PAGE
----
Telemedicine sounds like a new thing, but the origins of “remote” healthcare lie all the way back in the 1950s. Many decades ago, patients learned that they didn’t always need to visit their physician in person when a simple phone call would suffice.
Today, telemedicine is supported by high-speed internet access, allowing us to attend face-to-face virtual “visits” with our healthcare providers. And in the time of Covid-19 and shelter-in-place orders, many insurance carriers are now covering telemedicine appointments.
Telemedicine actually encompasses three areas of patient care:
- Interactive care allows patients and healthcare providers to “meet” virtually to discuss symptoms and other concerns
- Remote patient monitoring allows providers to collect data on patients remotely, such as blood sugar levels, blood pressure, and more
- Store and forward is a method of sharing a patient’s healthcare information with other providers and specialists (with the patient’s permission, of course)
While telemedicine does include all of these areas of practice, most of us associate the term with virtual medical appointments conducted via video call. These interactive care appointments can benefit the patient in a number of ways, including:
- No need to travel to an appointment; the visit can be conducted from home or anywhere else the patient is located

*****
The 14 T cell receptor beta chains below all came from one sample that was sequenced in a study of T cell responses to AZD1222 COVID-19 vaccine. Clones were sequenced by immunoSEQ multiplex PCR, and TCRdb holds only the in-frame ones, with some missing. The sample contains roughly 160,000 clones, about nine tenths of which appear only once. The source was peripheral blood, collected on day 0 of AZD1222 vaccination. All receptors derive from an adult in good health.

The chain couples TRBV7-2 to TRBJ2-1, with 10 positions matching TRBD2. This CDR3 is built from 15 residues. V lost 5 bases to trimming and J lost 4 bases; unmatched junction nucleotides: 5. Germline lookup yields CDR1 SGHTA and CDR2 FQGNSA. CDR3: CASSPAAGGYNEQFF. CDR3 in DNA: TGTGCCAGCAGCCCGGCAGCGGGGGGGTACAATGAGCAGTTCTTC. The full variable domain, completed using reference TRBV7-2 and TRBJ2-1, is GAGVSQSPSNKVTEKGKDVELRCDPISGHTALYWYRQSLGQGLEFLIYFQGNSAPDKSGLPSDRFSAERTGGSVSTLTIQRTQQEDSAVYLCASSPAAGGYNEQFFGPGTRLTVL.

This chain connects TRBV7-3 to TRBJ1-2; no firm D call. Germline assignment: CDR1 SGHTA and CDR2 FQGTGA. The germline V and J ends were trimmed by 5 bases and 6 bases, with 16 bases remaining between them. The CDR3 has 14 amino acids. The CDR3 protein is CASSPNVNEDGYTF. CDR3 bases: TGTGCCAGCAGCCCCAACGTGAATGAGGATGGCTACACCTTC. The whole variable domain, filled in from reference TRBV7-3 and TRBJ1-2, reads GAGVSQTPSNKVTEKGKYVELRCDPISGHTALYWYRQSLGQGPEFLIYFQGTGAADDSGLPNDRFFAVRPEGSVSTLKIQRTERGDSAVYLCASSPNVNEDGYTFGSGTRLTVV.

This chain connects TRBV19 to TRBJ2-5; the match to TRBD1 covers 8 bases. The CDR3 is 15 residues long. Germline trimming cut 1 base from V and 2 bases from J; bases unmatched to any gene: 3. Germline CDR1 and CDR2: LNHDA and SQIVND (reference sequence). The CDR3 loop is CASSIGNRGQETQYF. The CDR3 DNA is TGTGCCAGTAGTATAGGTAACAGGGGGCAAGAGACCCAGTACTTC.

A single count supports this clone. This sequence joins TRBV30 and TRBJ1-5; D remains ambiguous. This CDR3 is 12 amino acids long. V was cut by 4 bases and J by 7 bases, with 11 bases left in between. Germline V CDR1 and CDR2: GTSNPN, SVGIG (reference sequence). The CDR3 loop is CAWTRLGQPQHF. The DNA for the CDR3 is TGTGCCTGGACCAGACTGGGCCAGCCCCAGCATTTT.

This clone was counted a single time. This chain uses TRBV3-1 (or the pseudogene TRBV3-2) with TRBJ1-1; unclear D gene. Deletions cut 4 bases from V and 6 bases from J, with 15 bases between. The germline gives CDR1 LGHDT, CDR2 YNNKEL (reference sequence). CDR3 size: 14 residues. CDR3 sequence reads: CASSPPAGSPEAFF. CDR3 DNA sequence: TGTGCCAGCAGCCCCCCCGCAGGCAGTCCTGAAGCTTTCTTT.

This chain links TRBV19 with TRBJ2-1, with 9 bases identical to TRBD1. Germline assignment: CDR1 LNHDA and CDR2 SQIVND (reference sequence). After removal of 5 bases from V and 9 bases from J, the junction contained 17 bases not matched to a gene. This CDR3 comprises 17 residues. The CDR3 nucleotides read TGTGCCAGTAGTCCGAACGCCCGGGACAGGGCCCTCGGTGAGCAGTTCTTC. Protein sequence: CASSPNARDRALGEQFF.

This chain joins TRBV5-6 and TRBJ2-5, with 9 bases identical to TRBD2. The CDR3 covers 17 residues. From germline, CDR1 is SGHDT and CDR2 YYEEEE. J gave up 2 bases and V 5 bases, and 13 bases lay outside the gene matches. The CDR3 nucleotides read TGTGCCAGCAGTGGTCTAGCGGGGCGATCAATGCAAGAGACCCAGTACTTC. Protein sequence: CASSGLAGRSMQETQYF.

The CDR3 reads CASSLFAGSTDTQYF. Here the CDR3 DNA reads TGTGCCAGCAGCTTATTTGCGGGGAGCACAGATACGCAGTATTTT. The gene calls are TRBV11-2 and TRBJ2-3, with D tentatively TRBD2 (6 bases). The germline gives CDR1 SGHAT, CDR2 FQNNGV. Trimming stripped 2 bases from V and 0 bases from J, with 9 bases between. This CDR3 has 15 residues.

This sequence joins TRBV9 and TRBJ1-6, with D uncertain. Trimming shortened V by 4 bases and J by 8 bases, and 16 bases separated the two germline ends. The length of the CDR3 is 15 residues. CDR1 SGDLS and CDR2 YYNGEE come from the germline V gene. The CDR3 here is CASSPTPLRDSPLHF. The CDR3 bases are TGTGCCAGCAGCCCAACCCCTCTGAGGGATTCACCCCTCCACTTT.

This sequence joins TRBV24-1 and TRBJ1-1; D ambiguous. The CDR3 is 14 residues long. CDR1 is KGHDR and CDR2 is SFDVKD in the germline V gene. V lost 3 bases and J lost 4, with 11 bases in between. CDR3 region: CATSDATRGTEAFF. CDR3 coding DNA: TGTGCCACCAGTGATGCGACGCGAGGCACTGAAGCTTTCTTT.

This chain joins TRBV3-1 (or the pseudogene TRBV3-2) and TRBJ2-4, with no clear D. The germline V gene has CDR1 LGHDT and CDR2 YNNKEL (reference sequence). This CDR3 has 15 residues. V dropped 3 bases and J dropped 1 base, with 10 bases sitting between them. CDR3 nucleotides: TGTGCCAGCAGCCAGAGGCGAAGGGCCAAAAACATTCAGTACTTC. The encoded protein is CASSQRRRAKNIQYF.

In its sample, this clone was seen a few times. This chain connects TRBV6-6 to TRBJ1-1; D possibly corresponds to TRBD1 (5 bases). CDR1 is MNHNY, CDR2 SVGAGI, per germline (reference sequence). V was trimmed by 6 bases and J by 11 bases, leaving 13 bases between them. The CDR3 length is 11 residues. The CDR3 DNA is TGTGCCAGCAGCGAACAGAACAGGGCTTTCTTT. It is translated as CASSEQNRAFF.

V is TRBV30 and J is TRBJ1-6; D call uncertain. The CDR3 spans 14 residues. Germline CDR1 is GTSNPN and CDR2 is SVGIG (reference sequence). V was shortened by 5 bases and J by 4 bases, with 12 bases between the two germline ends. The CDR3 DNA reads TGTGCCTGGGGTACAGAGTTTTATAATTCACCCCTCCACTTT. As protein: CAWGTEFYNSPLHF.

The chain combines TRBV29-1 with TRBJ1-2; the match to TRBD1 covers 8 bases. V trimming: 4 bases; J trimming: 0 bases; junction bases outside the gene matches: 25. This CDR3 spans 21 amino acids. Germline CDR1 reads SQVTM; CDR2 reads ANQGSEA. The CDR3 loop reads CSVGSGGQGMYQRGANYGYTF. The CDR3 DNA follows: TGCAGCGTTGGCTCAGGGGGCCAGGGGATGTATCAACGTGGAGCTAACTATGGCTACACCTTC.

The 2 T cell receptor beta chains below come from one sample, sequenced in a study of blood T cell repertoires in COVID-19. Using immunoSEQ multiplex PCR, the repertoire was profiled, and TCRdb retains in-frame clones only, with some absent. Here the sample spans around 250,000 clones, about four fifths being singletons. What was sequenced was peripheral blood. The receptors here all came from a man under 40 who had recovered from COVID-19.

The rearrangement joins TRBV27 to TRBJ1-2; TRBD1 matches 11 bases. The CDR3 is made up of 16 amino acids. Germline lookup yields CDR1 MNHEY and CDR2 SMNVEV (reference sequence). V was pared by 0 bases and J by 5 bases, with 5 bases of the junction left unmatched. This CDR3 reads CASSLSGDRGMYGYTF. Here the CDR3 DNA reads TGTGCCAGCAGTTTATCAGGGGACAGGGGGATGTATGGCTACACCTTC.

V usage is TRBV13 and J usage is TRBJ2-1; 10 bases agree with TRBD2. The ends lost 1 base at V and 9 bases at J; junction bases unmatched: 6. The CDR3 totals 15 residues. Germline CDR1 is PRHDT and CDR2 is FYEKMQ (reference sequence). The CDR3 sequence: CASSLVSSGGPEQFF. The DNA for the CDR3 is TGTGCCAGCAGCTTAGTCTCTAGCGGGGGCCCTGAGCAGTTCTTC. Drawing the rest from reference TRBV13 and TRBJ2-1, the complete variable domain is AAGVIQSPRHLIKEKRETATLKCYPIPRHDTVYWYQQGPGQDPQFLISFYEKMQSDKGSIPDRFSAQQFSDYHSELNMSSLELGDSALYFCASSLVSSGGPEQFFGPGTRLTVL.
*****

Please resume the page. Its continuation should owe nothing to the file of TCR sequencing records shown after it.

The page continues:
- No worries about obtaining childcare or juggling schedules in order to attend appointments
- Fewer hours missed from work and/or school
- Limiting exposure to other illnesses in hospitals or medical offices
- Quicker access to care
- Affordability of care; telemedicine appointments are often priced much lower than in-office consultations
- Covered by many health insurance plans
- Reimbursed by Medicare and Medicaid/Medi-Cal in many situations
Of course, telemedicine appointments should not be used for emergency situations. Patients should always call 911 or proceed to an emergency room if they suspect heart attack or stroke, have sustained a serious injury, or otherwise need immediate lifesaving care. But for routine care, minor illnesses and injuries, mental health treatment, and many other non-emergency situations, telemedicine provides safe and quality healthcare at greater convenience to the consumer.
Even better, the monetary savings help us all by helping to lower the cost of healthcare. Ask your healthcare provider if they offer telemedicine appointments, and familiarize yourself with the process so that you know what to do next time you need healthcare services.